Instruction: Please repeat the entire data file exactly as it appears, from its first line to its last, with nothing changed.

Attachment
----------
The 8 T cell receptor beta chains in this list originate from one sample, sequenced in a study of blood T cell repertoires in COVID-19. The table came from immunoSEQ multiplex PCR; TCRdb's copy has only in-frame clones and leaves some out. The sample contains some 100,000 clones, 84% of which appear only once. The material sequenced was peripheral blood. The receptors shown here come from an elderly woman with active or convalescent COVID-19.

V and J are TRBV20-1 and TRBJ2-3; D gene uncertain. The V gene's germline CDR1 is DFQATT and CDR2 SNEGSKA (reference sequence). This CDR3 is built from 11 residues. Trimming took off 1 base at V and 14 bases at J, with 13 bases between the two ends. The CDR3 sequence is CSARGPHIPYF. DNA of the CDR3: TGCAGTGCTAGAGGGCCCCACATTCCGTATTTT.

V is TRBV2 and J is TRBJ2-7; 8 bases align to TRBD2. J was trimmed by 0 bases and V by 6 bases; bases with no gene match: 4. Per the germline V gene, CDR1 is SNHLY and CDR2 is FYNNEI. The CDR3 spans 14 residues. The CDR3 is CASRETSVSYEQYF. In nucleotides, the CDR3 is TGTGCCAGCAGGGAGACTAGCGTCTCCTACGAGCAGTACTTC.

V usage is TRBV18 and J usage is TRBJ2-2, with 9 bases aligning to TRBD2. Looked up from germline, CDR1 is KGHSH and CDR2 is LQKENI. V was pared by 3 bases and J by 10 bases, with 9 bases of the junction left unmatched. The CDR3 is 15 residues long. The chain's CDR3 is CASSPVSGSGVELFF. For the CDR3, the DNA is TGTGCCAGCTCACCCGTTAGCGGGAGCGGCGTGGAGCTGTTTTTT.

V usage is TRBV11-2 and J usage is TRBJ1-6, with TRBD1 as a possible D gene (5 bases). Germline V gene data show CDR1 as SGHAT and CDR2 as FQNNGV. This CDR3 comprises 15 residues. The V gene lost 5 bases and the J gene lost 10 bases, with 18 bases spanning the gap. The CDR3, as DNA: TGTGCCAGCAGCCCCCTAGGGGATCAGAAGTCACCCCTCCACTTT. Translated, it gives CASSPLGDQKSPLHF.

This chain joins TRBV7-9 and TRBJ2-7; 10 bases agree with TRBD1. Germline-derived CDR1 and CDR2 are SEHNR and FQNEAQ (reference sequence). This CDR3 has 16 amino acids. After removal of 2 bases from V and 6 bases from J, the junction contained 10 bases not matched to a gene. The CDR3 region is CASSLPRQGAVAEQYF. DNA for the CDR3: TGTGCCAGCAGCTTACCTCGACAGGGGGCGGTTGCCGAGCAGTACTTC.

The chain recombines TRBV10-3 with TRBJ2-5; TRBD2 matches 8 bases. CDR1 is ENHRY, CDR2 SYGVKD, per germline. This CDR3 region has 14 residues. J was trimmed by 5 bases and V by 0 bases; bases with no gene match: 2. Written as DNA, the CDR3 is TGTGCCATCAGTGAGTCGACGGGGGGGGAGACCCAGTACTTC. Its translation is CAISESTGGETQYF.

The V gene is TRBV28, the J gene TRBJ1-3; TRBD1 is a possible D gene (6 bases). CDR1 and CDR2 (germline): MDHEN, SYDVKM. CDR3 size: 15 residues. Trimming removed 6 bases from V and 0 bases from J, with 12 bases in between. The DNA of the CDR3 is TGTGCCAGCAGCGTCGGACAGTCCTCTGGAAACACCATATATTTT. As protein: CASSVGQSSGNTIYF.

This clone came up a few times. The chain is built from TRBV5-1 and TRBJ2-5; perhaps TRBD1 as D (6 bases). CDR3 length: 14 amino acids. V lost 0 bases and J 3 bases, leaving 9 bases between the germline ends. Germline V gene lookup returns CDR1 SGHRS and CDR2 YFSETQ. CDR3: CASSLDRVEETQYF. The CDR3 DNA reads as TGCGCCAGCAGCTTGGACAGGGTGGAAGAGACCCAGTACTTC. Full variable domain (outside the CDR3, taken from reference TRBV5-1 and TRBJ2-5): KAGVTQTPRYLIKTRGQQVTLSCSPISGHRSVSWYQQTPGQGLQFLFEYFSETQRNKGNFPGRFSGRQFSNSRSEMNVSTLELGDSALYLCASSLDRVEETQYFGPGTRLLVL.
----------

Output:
The 8 T cell receptor beta chains in this list originate from one sample, sequenced in a study of blood T cell repertoires in COVID-19. The table came from immunoSEQ multiplex PCR; TCRdb's copy has only in-frame clones and leaves some out. The sample contains some 100,000 clones, 84% of which appear only once. The material sequenced was peripheral blood. The receptors shown here come from an elderly woman with active or convalescent COVID-19.

V and J are TRBV20-1 and TRBJ2-3; D gene uncertain. The V gene's germline CDR1 is DFQATT and CDR2 SNEGSKA (reference sequence). This CDR3 is built from 11 residues. Trimming took off 1 base at V and 14 bases at J, with 13 bases between the two ends. The CDR3 sequence is CSARGPHIPYF. DNA of the CDR3: TGCAGTGCTAGAGGGCCCCACATTCCGTATTTT.

V is TRBV2 and J is TRBJ2-7; 8 bases align to TRBD2. J was trimmed by 0 bases and V by 6 bases; bases with no gene match: 4. Per the germline V gene, CDR1 is SNHLY and CDR2 is FYNNEI. The CDR3 spans 14 residues. The CDR3 is CASRETSVSYEQYF. In nucleotides, the CDR3 is TGTGCCAGCAGGGAGACTAGCGTCTCCTACGAGCAGTACTTC.

V usage is TRBV18 and J usage is TRBJ2-2, with 9 bases aligning to TRBD2. Looked up from germline, CDR1 is KGHSH and CDR2 is LQKENI. V was pared by 3 bases and J by 10 bases, with 9 bases of the junction left unmatched. The CDR3 is 15 residues long. The chain's CDR3 is CASSPVSGSGVELFF. For the CDR3, the DNA is TGTGCCAGCTCACCCGTTAGCGGGAGCGGCGTGGAGCTGTTTTTT.

V usage is TRBV11-2 and J usage is TRBJ1-6, with TRBD1 as a possible D gene (5 bases). Germline V gene data show CDR1 as SGHAT and CDR2 as FQNNGV. This CDR3 comprises 15 residues. The V gene lost 5 bases and the J gene lost 10 bases, with 18 bases spanning the gap. The CDR3, as DNA: TGTGCCAGCAGCCCCCTAGGGGATCAGAAGTCACCCCTCCACTTT. Translated, it gives CASSPLGDQKSPLHF.

This chain joins TRBV7-9 and TRBJ2-7; 10 bases agree with TRBD1. Germline-derived CDR1 and CDR2 are SEHNR and FQNEAQ (reference sequence). This CDR3 has 16 amino acids. After removal of 2 bases from V and 6 bases from J, the junction contained 10 bases not matched to a gene. The CDR3 region is CASSLPRQGAVAEQYF. DNA for the CDR3: TGTGCCAGCAGCTTACCTCGACAGGGGGCGGTTGCCGAGCAGTACTTC.

The chain recombines TRBV10-3 with TRBJ2-5; TRBD2 matches 8 bases. CDR1 is ENHRY, CDR2 SYGVKD, per germline. This CDR3 region has 14 residues. J was trimmed by 5 bases and V by 0 bases; bases with no gene match: 2. Written as DNA, the CDR3 is TGTGCCATCAGTGAGTCGACGGGGGGGGAGACCCAGTACTTC. Its translation is CAISESTGGETQYF.

The V gene is TRBV28, the J gene TRBJ1-3; TRBD1 is a possible D gene (6 bases). CDR1 and CDR2 (germline): MDHEN, SYDVKM. CDR3 size: 15 residues. Trimming removed 6 bases from V and 0 bases from J, with 12 bases in between. The DNA of the CDR3 is TGTGCCAGCAGCGTCGGACAGTCCTCTGGAAACACCATATATTTT. As protein: CASSVGQSSGNTIYF.

This clone came up a few times. The chain is built from TRBV5-1 and TRBJ2-5; perhaps TRBD1 as D (6 bases). CDR3 length: 14 amino acids. V lost 0 bases and J 3 bases, leaving 9 bases between the germline ends. Germline V gene lookup returns CDR1 SGHRS and CDR2 YFSETQ. CDR3: CASSLDRVEETQYF. The CDR3 DNA reads as TGCGCCAGCAGCTTGGACAGGGTGGAAGAGACCCAGTACTTC. Full variable domain (outside the CDR3, taken from reference TRBV5-1 and TRBJ2-5): KAGVTQTPRYLIKTRGQQVTLSCSPISGHRSVSWYQQTPGQGLQFLFEYFSETQRNKGNFPGRFSGRQFSNSRSEMNVSTLELGDSALYLCASSLDRVEETQYFGPGTRLLVL.